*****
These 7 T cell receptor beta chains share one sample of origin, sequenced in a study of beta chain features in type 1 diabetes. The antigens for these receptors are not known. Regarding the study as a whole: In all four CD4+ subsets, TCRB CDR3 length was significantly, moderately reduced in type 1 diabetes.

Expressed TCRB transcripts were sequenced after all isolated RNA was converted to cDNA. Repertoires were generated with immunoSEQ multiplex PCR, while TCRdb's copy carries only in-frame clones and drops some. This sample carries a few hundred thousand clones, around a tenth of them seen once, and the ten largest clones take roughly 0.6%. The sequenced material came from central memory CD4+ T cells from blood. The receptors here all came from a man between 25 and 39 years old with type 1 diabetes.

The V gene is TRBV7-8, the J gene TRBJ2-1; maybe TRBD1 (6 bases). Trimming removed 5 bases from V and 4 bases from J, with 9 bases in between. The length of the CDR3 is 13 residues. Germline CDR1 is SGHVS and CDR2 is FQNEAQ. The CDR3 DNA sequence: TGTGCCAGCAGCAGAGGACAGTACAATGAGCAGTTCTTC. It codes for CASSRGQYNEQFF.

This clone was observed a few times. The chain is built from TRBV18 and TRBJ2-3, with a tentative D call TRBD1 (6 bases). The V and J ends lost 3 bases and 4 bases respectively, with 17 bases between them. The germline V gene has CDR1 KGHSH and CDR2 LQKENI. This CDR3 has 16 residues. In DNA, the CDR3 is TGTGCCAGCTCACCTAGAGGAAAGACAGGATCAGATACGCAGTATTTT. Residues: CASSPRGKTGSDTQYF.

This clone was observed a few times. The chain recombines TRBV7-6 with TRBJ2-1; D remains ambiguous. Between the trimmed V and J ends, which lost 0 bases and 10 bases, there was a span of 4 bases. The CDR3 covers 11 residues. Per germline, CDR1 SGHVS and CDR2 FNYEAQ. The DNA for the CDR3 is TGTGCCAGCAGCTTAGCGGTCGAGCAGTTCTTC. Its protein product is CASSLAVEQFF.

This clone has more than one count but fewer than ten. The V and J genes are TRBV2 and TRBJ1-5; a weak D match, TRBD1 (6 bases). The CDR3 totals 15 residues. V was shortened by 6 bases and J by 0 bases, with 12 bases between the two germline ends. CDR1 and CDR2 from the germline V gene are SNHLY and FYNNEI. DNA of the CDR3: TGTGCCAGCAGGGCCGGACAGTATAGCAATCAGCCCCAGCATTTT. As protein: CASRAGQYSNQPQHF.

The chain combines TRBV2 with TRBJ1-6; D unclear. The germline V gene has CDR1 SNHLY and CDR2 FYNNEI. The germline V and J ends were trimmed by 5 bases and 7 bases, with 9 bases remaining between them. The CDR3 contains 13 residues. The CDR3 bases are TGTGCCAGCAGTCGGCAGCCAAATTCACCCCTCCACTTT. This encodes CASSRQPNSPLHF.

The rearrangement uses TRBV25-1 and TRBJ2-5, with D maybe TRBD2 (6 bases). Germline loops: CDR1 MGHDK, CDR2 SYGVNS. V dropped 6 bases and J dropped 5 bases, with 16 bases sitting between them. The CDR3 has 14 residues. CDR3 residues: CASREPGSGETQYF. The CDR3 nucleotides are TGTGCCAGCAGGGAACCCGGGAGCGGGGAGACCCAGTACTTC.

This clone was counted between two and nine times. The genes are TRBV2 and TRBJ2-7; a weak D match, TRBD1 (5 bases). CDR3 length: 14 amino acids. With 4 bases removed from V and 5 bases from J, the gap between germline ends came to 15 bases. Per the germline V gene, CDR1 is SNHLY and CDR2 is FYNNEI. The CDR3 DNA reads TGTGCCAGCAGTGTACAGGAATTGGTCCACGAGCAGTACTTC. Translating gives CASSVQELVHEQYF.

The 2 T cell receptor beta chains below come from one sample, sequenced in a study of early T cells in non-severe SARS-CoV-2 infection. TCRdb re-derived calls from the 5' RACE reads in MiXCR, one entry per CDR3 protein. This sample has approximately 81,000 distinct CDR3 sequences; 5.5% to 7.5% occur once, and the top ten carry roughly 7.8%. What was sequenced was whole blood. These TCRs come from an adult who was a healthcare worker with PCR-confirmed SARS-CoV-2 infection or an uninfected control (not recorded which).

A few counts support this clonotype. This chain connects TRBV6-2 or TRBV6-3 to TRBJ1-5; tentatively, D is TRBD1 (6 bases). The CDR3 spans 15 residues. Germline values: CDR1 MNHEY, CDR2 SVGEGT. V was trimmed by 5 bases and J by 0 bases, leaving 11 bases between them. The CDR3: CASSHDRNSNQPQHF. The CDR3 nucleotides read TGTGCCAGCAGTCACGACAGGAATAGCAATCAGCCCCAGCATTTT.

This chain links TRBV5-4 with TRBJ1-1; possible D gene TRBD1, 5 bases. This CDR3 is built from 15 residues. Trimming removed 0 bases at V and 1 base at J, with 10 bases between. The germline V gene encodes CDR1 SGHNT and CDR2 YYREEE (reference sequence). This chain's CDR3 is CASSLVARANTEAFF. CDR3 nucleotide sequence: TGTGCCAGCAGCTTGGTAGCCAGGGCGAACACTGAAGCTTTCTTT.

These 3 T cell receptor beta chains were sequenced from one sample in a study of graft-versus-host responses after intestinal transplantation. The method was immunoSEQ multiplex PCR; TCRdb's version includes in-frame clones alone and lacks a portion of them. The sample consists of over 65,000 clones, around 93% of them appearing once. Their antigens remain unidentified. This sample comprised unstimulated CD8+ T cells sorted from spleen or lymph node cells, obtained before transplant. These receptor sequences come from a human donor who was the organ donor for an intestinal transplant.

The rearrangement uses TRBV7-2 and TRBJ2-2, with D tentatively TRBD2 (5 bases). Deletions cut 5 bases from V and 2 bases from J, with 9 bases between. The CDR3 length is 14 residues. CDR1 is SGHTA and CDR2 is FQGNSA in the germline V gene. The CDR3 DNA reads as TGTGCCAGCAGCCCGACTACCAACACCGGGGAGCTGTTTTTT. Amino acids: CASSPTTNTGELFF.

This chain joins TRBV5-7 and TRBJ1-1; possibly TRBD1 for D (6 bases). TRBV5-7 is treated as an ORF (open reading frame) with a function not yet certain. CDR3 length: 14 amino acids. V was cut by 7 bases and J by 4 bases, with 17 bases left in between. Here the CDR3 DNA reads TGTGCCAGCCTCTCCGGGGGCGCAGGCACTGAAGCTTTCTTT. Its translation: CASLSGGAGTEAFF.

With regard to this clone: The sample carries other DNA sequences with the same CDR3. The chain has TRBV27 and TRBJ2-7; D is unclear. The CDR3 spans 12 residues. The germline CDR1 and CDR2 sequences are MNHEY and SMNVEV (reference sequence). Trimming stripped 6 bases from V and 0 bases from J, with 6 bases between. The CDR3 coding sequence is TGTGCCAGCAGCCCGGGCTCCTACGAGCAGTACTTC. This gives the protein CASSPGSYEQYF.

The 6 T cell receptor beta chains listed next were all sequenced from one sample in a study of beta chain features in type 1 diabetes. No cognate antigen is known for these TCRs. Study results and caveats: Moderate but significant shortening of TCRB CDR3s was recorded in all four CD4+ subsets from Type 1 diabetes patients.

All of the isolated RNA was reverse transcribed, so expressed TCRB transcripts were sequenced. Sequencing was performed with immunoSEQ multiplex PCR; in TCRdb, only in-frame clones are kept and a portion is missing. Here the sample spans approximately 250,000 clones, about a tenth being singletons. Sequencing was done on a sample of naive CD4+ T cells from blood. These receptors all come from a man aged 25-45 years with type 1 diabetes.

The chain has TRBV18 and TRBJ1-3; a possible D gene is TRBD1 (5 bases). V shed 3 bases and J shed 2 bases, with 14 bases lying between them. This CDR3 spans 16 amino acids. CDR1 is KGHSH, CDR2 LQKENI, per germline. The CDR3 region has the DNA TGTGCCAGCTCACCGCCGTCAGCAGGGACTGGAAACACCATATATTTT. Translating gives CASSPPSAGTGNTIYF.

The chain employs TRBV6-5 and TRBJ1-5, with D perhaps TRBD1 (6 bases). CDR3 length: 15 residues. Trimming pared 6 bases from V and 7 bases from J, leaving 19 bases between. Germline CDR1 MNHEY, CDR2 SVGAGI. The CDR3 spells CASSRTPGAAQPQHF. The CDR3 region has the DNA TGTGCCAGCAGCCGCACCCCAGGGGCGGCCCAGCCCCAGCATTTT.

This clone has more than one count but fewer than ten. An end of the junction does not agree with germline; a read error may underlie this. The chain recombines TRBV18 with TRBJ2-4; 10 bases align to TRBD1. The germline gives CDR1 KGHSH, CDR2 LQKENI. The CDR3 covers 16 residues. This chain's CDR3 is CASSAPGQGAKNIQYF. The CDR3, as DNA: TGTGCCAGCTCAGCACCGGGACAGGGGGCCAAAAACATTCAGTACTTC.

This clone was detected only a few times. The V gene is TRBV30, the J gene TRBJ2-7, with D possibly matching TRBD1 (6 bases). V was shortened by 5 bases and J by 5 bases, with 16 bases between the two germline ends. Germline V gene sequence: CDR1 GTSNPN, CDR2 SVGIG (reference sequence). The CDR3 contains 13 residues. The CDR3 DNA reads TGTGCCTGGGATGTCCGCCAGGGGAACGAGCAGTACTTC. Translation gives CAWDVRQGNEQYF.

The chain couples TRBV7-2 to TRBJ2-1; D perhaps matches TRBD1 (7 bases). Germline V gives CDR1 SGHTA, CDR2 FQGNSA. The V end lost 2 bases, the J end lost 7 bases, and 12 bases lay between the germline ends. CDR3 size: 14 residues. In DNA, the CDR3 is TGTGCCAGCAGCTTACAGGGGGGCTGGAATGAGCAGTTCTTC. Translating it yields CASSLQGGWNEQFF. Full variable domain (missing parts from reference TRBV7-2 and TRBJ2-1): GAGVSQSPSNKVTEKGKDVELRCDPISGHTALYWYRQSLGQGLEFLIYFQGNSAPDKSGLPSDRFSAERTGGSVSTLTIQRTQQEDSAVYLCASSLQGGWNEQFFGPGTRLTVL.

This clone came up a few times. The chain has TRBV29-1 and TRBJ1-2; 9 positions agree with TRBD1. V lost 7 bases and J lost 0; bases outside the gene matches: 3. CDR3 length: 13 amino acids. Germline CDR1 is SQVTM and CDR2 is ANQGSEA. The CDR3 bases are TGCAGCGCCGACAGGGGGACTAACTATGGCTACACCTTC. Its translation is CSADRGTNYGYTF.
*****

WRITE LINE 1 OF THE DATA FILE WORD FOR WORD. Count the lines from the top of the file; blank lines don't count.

These 7 T cell receptor beta chains share one sample of origin, sequenced in a study of beta chain features in type 1 diabetes. The antigens for these receptors are not known. Regarding the study as a whole: In all four CD4+ subsets, TCRB CDR3 length was significantly, moderately reduced in type 1 diabetes.